perlman_itzhak For your full experience, you can click on Perlman playing Bach on the right hand bar of this screen under Liquid Visions while reading.

I had the great privilege of experiencing Itzhak Perlman live in concert recently and yes the experience was awesome.  Not awesome in the teen slang version of awesome – but awesome in the true meaning of the word – inspring awe or admiration or wonder.  He played for us for only a short 45 minutes – but the experience moved me close to tears.  Now why would a violinst playing Beethoven’s Violin Concerto in D Major move me close to tears.  Simple really – as I sat and watched and listened – I was clearly aware and conscious of a simple fact – I was in the presence of Greatness – and that conscious realization is an emotional one.   It is a rare moment I think that those two moments collide – one, being in the presence of Greatness, and two – knowing it.

I must make a further confession – I have wanted to see Ithak Perlman perform for a very long time – ever since I was sent this piece written by a journalist from the Houston Chronicle many years ago.  It has stayed with me for all these years –

On Nov. 18, 1995, Itzhak Perlman, the violinist came on stage to give a concert at Avery Fisher Hall at Lincoln Center in New York City. If you have ever been to a Perlman concert, you know that getting on stage is no small achievement for him. He was stricken with polio as a child, and so he has braces on both legs and walks with the aid of two crutches.To see him walk across the stage one step at a time, painfully and slowly, is an unforgettable sight. He walks painfully, yet majestically, until he reaches his chair. Then he sits down, slowly, puts his crutches on the floor, undoes the clasps on his legs, tucks one foot back and extends the other foot forward. Then he bends down and picks up the violin, puts it under his chin, nods to the conductor and proceeds to play.

 By now, the audience is used to this ritual. They sit quietly while he makes his way across the stage to his chair. They remain reverently silent while he undoes the clasps on his legs. They wait until he is ready to play.

But this time, something went wrong. Just as he finished the first few bars, one of the strings on his violin broke. You could hear it snap -it went off like gunfire across the room. There was no mistaking what that sound meant. There was no mistaking what he had to do.

People who were there that night thought to themselves: “We figured that he would have to get up, put on the clasps again, pick up the crutches and limp his way off stage – to either find another violin or else find another string for this one.”

But he didn’t. Instead, he waited a moment, closed his eyes and then signaled the conductor to begin again. The orchestra began, and he played from where he had left off. And he played with such passion and such power and such purity as they had never heard before. Of course, anyone knows that it is impossible to play a symphonic work with just three strings. I know that, and you know that, but that night Itzhak Perlman refused to know that.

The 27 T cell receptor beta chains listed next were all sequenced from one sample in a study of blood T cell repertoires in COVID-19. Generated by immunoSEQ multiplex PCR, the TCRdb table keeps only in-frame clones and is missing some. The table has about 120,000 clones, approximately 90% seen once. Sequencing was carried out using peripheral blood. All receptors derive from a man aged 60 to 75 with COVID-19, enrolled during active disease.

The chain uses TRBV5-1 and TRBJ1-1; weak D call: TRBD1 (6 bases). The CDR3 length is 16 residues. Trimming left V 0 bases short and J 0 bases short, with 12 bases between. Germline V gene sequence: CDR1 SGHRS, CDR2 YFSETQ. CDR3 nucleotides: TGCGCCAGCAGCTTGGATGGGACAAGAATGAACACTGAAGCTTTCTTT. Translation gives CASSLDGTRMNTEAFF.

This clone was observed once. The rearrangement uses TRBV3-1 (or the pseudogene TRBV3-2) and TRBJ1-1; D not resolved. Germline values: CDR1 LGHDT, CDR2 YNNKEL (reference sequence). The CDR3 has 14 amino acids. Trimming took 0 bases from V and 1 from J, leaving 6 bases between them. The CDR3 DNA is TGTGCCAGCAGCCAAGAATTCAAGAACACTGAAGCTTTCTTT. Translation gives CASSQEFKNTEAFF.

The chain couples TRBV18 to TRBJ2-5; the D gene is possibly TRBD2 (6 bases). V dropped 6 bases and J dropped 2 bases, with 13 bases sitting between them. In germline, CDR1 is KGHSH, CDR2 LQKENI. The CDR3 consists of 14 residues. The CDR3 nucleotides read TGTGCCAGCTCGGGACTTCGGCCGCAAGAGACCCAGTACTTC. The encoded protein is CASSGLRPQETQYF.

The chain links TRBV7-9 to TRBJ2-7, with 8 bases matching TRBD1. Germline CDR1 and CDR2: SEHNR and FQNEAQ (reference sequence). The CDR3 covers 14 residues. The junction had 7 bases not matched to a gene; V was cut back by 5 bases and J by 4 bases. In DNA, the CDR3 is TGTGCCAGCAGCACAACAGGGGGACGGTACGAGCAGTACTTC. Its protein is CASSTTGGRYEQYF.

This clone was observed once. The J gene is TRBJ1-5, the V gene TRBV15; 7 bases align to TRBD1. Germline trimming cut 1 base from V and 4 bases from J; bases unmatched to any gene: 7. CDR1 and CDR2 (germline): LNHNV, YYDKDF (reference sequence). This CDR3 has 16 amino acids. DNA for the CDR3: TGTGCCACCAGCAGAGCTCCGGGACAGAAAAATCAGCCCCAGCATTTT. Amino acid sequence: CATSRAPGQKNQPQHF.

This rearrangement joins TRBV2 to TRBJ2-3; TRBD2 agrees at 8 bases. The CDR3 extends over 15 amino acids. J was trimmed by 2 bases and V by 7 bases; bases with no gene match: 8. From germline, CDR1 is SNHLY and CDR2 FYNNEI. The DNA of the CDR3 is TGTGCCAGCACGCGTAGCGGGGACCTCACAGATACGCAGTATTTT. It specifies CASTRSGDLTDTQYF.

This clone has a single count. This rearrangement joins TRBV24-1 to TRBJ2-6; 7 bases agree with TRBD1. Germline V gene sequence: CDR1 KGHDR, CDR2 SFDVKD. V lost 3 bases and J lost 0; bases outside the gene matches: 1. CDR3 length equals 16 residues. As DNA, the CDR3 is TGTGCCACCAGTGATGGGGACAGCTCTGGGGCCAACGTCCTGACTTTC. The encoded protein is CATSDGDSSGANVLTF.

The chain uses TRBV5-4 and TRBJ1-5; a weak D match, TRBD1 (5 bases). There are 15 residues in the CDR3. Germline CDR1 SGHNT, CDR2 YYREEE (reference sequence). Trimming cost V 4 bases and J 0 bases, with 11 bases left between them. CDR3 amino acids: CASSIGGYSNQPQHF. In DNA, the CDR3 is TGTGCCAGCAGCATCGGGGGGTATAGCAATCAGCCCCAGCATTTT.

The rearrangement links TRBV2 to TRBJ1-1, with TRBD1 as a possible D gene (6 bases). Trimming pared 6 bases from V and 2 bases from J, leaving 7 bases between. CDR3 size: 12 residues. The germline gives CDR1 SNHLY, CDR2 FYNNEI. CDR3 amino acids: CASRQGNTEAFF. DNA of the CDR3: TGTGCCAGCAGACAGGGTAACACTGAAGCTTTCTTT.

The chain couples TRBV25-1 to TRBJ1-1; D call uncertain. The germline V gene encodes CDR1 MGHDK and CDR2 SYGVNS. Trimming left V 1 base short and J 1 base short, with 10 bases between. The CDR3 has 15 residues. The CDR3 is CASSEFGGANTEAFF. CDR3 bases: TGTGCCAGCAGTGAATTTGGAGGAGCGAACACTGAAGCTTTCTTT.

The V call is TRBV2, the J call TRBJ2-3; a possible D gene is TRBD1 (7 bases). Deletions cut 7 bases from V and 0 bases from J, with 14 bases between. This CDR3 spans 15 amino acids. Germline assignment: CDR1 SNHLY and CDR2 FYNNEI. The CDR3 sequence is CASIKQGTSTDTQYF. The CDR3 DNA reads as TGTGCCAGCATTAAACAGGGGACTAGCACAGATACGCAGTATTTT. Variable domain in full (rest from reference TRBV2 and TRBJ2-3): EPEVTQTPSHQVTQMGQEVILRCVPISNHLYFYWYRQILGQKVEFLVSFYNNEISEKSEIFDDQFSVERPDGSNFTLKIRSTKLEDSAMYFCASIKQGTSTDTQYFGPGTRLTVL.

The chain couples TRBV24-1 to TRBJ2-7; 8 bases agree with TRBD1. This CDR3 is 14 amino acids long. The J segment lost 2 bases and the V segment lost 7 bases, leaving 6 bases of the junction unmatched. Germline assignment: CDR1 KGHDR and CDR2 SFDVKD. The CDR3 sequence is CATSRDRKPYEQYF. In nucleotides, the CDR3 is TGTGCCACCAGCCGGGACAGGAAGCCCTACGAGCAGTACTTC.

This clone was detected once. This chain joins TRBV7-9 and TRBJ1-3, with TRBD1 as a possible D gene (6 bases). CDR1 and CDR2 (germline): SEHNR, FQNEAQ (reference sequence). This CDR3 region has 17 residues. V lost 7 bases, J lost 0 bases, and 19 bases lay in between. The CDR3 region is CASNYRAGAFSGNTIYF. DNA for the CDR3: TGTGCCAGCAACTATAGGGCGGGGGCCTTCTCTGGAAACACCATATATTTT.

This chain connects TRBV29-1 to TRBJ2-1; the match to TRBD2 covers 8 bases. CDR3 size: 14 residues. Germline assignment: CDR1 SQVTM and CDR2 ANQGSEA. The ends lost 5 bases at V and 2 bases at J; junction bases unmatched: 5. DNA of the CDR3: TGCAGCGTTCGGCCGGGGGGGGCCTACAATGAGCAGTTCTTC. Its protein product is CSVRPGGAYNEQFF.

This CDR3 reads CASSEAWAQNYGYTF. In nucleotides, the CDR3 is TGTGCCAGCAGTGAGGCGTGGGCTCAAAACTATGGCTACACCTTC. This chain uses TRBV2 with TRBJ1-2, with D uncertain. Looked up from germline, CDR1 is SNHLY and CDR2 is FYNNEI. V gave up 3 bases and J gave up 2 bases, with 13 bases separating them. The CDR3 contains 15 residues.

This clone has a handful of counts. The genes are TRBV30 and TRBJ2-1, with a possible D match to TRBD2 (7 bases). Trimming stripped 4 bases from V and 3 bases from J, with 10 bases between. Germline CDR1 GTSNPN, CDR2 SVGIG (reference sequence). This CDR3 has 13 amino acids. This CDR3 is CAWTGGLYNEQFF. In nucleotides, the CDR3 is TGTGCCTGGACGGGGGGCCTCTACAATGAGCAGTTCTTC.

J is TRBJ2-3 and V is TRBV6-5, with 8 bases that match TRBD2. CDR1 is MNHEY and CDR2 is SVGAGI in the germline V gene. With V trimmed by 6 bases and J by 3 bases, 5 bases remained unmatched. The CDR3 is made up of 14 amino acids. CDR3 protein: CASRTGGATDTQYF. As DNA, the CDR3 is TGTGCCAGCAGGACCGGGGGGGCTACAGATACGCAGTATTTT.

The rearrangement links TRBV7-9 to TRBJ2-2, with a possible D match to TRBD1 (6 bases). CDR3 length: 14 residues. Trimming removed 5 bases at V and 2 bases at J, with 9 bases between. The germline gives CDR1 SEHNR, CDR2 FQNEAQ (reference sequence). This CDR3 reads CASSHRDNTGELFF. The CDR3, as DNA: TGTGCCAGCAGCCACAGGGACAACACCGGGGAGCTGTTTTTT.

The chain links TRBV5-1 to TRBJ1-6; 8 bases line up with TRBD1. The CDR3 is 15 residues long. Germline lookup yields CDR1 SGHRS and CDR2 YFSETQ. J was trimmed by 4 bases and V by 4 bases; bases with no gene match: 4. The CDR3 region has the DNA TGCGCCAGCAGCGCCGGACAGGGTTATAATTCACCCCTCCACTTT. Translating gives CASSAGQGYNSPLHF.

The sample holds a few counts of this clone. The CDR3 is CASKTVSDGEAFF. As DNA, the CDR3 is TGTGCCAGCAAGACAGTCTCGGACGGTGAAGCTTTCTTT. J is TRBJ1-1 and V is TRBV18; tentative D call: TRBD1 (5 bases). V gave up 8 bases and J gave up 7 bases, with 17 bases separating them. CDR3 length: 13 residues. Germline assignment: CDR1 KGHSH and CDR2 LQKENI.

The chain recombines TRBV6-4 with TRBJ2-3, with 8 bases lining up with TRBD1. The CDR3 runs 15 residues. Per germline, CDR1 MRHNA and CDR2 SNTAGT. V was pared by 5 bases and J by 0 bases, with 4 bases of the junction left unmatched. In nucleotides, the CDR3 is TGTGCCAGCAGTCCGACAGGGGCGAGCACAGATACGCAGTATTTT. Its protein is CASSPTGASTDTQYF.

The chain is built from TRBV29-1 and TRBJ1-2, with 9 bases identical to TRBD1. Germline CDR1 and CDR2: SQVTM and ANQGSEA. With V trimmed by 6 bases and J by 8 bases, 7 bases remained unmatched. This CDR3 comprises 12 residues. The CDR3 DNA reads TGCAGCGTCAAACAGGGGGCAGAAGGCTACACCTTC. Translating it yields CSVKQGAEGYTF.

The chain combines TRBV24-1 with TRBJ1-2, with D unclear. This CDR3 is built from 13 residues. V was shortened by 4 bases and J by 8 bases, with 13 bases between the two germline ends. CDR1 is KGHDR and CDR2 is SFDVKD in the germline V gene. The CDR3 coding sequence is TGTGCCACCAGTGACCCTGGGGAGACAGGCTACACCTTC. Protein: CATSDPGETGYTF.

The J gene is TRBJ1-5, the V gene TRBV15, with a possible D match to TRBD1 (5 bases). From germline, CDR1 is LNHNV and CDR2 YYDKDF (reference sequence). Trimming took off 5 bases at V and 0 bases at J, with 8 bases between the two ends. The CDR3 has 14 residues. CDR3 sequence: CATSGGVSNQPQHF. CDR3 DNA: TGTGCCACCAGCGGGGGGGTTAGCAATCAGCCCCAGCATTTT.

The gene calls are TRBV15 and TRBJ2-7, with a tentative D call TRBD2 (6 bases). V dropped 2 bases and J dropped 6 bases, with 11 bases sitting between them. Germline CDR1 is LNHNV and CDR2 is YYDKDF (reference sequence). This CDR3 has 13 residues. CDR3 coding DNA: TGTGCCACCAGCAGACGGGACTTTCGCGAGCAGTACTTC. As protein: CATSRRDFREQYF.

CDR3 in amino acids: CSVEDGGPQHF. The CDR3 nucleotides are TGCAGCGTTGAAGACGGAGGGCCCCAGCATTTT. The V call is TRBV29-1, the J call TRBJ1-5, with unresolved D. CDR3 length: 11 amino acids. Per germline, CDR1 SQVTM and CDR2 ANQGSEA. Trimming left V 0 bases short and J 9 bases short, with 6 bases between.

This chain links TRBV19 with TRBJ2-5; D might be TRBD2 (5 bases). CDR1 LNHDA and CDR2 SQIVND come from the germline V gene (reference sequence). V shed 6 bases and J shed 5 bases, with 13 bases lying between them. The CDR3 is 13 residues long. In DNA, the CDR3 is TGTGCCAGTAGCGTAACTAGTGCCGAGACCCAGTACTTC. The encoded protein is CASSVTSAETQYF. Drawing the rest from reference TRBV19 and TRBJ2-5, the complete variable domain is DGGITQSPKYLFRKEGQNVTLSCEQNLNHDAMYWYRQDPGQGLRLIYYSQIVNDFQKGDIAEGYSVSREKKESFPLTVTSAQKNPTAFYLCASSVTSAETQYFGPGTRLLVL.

You could see him modulating, changing, recomposing the piece in his head. At one point, it sounded like he was de-tuning the strings to get new sounds from them that they had never made before.

When he finished, there was an awesome silence in the room. And then people rose and cheered. There was an extraordinary outburst of applause from every corner of the auditorium. We were all on our feet, screaming and cheering, doing everything we could to show how much we appreciated what he had done.

He smiled, wiped the sweat from this brow, raised his bow to quiet us, and then he said, not boastfully, but in a quiet, pensive, reverent tone, “You know, sometimes it is the artist’s task to find out how much music you can still make with what you have left.”

What a powerful line that is. It has stayed in my mind ever since I heard it. And who knows? Perhaps that is the [way] of life – not just for artists but for all of us.

So, perhaps our task in this shaky, fast-changing, bewildering world in which we live is to make music, at first with all that we have, and then, when that is no longer possible, to make music with what we have left. (Jack Riemer, Houston Chronicle)

At their historic first meeting in 1972, Mao TseTung chose Lung Ching Dragonwell to serve to Richard Nixon.  More importantly for our story though, the tea was brewed in water from the LongJing Spring at West Lake – where the tea originated from.  The spring water is said to be clear, light and sweet adding delightful flavours to an already delightful tea.  Was this overkill – or is water important to your tea brewing process?  detoxifier

Well, water is what your tea is steeped in – so the importance of the quality of the water you use is almost as significant as the quality of the tea that you use to steep into that water.  The truth is that the same tea leaves, steeped in the exact same way will taste differently in different parts of the world.   Clarity, colour and taste are the most important characterisitcs to any tea – and the clarity can be adversely affected by the mineral content in your water.

The following are the primary problems with water that can affect the quality of your tea:
1.  water hardness – is caused by a high mineral content – calcium and magnesium
2. chemical taste/odor – caused by chlorination of water and the presence of hydrogen sulfide
3. particulate matter/scale and lime accumulation –  

That means…smell your water – if it smells like chemicals, don’t use it.  If the water in your area is high in minerals – then try a filtration system, either a built in one or a simple Brita filter.  Alternatively, you can use bottled water. 

The fundamental message…care as much about the water you use for your tea, as the tea you are using – it is afterall 99.9% of what you’re drinking.

Ben Dunlap – President of Wofford College gave this speech at the TED (Technology, Entertainment, Design) Conference – and it is truly inspiring.  Come back and watch it again when you need to be inspired in your life – sometimes we need to hear the obvious and re-energize ourselves.